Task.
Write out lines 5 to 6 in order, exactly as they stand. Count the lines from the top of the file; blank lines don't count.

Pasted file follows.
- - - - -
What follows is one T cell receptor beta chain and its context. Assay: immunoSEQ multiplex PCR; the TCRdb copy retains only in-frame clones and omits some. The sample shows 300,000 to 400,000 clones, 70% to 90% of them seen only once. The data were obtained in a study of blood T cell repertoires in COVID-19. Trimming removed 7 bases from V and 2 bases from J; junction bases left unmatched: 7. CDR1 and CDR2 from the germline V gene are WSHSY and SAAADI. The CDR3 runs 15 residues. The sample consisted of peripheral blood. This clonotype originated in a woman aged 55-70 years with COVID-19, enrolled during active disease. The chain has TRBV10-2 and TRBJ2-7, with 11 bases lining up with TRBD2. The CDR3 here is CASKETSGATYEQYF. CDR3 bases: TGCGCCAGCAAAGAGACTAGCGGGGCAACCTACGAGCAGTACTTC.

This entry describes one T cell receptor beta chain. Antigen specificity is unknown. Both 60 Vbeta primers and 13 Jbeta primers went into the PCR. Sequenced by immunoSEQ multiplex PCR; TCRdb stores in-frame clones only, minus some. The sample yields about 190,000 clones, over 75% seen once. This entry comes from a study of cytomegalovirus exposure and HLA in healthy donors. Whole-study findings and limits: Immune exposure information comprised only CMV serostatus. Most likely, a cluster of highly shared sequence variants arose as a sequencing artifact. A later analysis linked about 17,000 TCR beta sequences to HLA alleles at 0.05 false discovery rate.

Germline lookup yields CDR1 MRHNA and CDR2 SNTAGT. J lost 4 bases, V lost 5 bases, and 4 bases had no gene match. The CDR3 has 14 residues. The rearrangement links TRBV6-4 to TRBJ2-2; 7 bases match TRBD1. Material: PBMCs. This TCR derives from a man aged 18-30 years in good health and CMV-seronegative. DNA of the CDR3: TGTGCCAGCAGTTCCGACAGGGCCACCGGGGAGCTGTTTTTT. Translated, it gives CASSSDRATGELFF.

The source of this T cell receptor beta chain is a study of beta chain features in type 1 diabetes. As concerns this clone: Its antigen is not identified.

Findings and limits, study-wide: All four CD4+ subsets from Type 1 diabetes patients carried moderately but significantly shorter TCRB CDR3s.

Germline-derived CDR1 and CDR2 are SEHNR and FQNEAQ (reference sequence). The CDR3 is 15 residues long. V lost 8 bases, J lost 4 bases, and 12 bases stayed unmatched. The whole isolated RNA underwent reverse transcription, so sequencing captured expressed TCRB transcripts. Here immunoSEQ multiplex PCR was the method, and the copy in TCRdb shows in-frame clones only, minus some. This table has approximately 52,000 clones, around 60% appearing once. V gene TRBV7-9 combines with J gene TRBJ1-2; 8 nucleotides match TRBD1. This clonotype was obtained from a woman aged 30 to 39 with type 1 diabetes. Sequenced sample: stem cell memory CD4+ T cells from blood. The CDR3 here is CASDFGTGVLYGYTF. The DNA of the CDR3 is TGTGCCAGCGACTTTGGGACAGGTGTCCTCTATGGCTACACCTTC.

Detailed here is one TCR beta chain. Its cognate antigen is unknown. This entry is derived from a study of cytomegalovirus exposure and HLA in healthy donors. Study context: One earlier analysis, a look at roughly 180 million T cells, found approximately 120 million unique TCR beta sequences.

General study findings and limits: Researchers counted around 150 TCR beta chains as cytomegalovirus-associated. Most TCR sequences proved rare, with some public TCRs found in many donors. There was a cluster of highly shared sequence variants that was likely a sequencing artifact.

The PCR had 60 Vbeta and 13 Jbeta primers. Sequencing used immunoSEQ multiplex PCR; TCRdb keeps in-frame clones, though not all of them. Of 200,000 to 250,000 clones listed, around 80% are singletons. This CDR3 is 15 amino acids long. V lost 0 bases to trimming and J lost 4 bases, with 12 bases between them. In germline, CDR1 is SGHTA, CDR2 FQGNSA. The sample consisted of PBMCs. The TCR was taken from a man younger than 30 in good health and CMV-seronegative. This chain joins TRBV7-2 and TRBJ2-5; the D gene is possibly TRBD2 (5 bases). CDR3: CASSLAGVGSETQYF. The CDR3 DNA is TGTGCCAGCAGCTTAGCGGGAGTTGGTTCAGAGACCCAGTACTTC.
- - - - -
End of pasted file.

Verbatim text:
Findings and limits, study-wide: All four CD4+ subsets from Type 1 diabetes patients carried moderately but significantly shorter TCRB CDR3s.

Germline-derived CDR1 and CDR2 are SEHNR and FQNEAQ (reference sequence). The CDR3 is 15 residues long. V lost 8 bases, J lost 4 bases, and 12 bases stayed unmatched. The whole isolated RNA underwent reverse transcription, so sequencing captured expressed TCRB transcripts. Here immunoSEQ multiplex PCR was the method, and the copy in TCRdb shows in-frame clones only, minus some. This table has approximately 52,000 clones, around 60% appearing once. V gene TRBV7-9 combines with J gene TRBJ1-2; 8 nucleotides match TRBD1. This clonotype was obtained from a woman aged 30 to 39 with type 1 diabetes. Sequenced sample: stem cell memory CD4+ T cells from blood. The CDR3 here is CASDFGTGVLYGYTF. The DNA of the CDR3 is TGTGCCAGCGACTTTGGGACAGGTGTCCTCTATGGCTACACCTTC.